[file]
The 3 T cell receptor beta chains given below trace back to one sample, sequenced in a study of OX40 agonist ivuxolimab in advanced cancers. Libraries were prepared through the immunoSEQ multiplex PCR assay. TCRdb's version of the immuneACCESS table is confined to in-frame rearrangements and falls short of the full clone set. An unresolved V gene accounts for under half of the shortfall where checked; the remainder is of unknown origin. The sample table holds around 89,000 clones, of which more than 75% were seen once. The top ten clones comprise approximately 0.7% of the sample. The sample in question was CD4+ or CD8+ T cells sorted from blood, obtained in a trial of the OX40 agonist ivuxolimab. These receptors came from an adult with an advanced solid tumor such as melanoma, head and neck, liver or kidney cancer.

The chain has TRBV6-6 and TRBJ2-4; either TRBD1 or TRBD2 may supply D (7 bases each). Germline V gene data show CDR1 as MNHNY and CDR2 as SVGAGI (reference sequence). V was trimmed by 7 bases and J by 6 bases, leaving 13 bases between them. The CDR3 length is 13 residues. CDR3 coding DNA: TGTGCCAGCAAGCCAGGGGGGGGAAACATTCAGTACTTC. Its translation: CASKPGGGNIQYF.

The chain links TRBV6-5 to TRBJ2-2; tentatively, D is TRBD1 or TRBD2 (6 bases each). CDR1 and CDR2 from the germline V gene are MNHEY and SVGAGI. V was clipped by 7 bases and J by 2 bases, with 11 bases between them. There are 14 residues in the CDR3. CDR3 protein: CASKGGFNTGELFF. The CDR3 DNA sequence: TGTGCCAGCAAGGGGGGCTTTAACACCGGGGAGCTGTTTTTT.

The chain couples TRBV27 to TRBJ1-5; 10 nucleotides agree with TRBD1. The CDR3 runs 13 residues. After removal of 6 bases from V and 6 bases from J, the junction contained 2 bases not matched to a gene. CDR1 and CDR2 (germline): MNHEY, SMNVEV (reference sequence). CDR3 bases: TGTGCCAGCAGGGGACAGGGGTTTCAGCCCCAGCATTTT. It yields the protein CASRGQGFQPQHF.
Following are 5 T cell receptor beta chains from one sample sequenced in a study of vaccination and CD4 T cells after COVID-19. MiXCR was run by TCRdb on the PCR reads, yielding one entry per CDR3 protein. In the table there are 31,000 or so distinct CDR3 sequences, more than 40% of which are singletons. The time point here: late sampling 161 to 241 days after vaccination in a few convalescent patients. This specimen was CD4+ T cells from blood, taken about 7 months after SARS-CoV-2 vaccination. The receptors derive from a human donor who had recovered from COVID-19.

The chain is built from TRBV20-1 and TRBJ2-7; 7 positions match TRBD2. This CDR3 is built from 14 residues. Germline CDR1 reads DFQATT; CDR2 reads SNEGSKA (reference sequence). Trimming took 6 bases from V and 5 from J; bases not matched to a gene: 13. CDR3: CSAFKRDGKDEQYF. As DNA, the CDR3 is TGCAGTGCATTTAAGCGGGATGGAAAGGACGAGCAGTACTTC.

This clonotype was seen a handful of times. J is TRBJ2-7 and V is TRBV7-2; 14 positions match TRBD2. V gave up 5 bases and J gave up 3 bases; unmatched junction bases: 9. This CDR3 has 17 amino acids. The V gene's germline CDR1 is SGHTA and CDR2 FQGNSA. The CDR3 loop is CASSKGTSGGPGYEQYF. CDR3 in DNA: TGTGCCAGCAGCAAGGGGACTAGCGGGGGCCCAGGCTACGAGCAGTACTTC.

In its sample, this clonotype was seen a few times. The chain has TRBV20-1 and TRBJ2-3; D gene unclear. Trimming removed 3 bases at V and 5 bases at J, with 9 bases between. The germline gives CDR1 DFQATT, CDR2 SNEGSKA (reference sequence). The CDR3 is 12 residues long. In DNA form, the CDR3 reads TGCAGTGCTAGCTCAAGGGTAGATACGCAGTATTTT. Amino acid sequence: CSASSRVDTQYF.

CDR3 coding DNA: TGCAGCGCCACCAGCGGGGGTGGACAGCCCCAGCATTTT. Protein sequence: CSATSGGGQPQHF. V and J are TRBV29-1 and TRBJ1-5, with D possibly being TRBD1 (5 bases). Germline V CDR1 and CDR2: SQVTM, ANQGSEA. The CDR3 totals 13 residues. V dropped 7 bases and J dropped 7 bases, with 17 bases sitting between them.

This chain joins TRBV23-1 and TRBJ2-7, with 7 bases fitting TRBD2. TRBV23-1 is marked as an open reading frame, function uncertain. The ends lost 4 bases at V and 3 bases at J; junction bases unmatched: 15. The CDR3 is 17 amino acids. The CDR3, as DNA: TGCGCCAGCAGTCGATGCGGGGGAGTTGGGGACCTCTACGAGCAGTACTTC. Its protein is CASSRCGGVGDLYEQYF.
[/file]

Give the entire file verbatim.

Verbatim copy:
The 3 T cell receptor beta chains given below trace back to one sample, sequenced in a study of OX40 agonist ivuxolimab in advanced cancers. Libraries were prepared through the immunoSEQ multiplex PCR assay. TCRdb's version of the immuneACCESS table is confined to in-frame rearrangements and falls short of the full clone set. An unresolved V gene accounts for under half of the shortfall where checked; the remainder is of unknown origin. The sample table holds around 89,000 clones, of which more than 75% were seen once. The top ten clones comprise approximately 0.7% of the sample. The sample in question was CD4+ or CD8+ T cells sorted from blood, obtained in a trial of the OX40 agonist ivuxolimab. These receptors came from an adult with an advanced solid tumor such as melanoma, head and neck, liver or kidney cancer.

The chain has TRBV6-6 and TRBJ2-4; either TRBD1 or TRBD2 may supply D (7 bases each). Germline V gene data show CDR1 as MNHNY and CDR2 as SVGAGI (reference sequence). V was trimmed by 7 bases and J by 6 bases, leaving 13 bases between them. The CDR3 length is 13 residues. CDR3 coding DNA: TGTGCCAGCAAGCCAGGGGGGGGAAACATTCAGTACTTC. Its translation: CASKPGGGNIQYF.

The chain links TRBV6-5 to TRBJ2-2; tentatively, D is TRBD1 or TRBD2 (6 bases each). CDR1 and CDR2 from the germline V gene are MNHEY and SVGAGI. V was clipped by 7 bases and J by 2 bases, with 11 bases between them. There are 14 residues in the CDR3. CDR3 protein: CASKGGFNTGELFF. The CDR3 DNA sequence: TGTGCCAGCAAGGGGGGCTTTAACACCGGGGAGCTGTTTTTT.

The chain couples TRBV27 to TRBJ1-5; 10 nucleotides agree with TRBD1. The CDR3 runs 13 residues. After removal of 6 bases from V and 6 bases from J, the junction contained 2 bases not matched to a gene. CDR1 and CDR2 (germline): MNHEY, SMNVEV (reference sequence). CDR3 bases: TGTGCCAGCAGGGGACAGGGGTTTCAGCCCCAGCATTTT. It yields the protein CASRGQGFQPQHF.
Following are 5 T cell receptor beta chains from one sample sequenced in a study of vaccination and CD4 T cells after COVID-19. MiXCR was run by TCRdb on the PCR reads, yielding one entry per CDR3 protein. In the table there are 31,000 or so distinct CDR3 sequences, more than 40% of which are singletons. The time point here: late sampling 161 to 241 days after vaccination in a few convalescent patients. This specimen was CD4+ T cells from blood, taken about 7 months after SARS-CoV-2 vaccination. The receptors derive from a human donor who had recovered from COVID-19.

The chain is built from TRBV20-1 and TRBJ2-7; 7 positions match TRBD2. This CDR3 is built from 14 residues. Germline CDR1 reads DFQATT; CDR2 reads SNEGSKA (reference sequence). Trimming took 6 bases from V and 5 from J; bases not matched to a gene: 13. CDR3: CSAFKRDGKDEQYF. As DNA, the CDR3 is TGCAGTGCATTTAAGCGGGATGGAAAGGACGAGCAGTACTTC.

This clonotype was seen a handful of times. J is TRBJ2-7 and V is TRBV7-2; 14 positions match TRBD2. V gave up 5 bases and J gave up 3 bases; unmatched junction bases: 9. This CDR3 has 17 amino acids. The V gene's germline CDR1 is SGHTA and CDR2 FQGNSA. The CDR3 loop is CASSKGTSGGPGYEQYF. CDR3 in DNA: TGTGCCAGCAGCAAGGGGACTAGCGGGGGCCCAGGCTACGAGCAGTACTTC.

In its sample, this clonotype was seen a few times. The chain has TRBV20-1 and TRBJ2-3; D gene unclear. Trimming removed 3 bases at V and 5 bases at J, with 9 bases between. The germline gives CDR1 DFQATT, CDR2 SNEGSKA (reference sequence). The CDR3 is 12 residues long. In DNA form, the CDR3 reads TGCAGTGCTAGCTCAAGGGTAGATACGCAGTATTTT. Amino acid sequence: CSASSRVDTQYF.

CDR3 coding DNA: TGCAGCGCCACCAGCGGGGGTGGACAGCCCCAGCATTTT. Protein sequence: CSATSGGGQPQHF. V and J are TRBV29-1 and TRBJ1-5, with D possibly being TRBD1 (5 bases). Germline V CDR1 and CDR2: SQVTM, ANQGSEA. The CDR3 totals 13 residues. V dropped 7 bases and J dropped 7 bases, with 17 bases sitting between them.

This chain joins TRBV23-1 and TRBJ2-7, with 7 bases fitting TRBD2. TRBV23-1 is marked as an open reading frame, function uncertain. The ends lost 4 bases at V and 3 bases at J; junction bases unmatched: 15. The CDR3 is 17 amino acids. The CDR3, as DNA: TGCGCCAGCAGTCGATGCGGGGGAGTTGGGGACCTCTACGAGCAGTACTTC. Its protein is CASSRCGGVGDLYEQYF.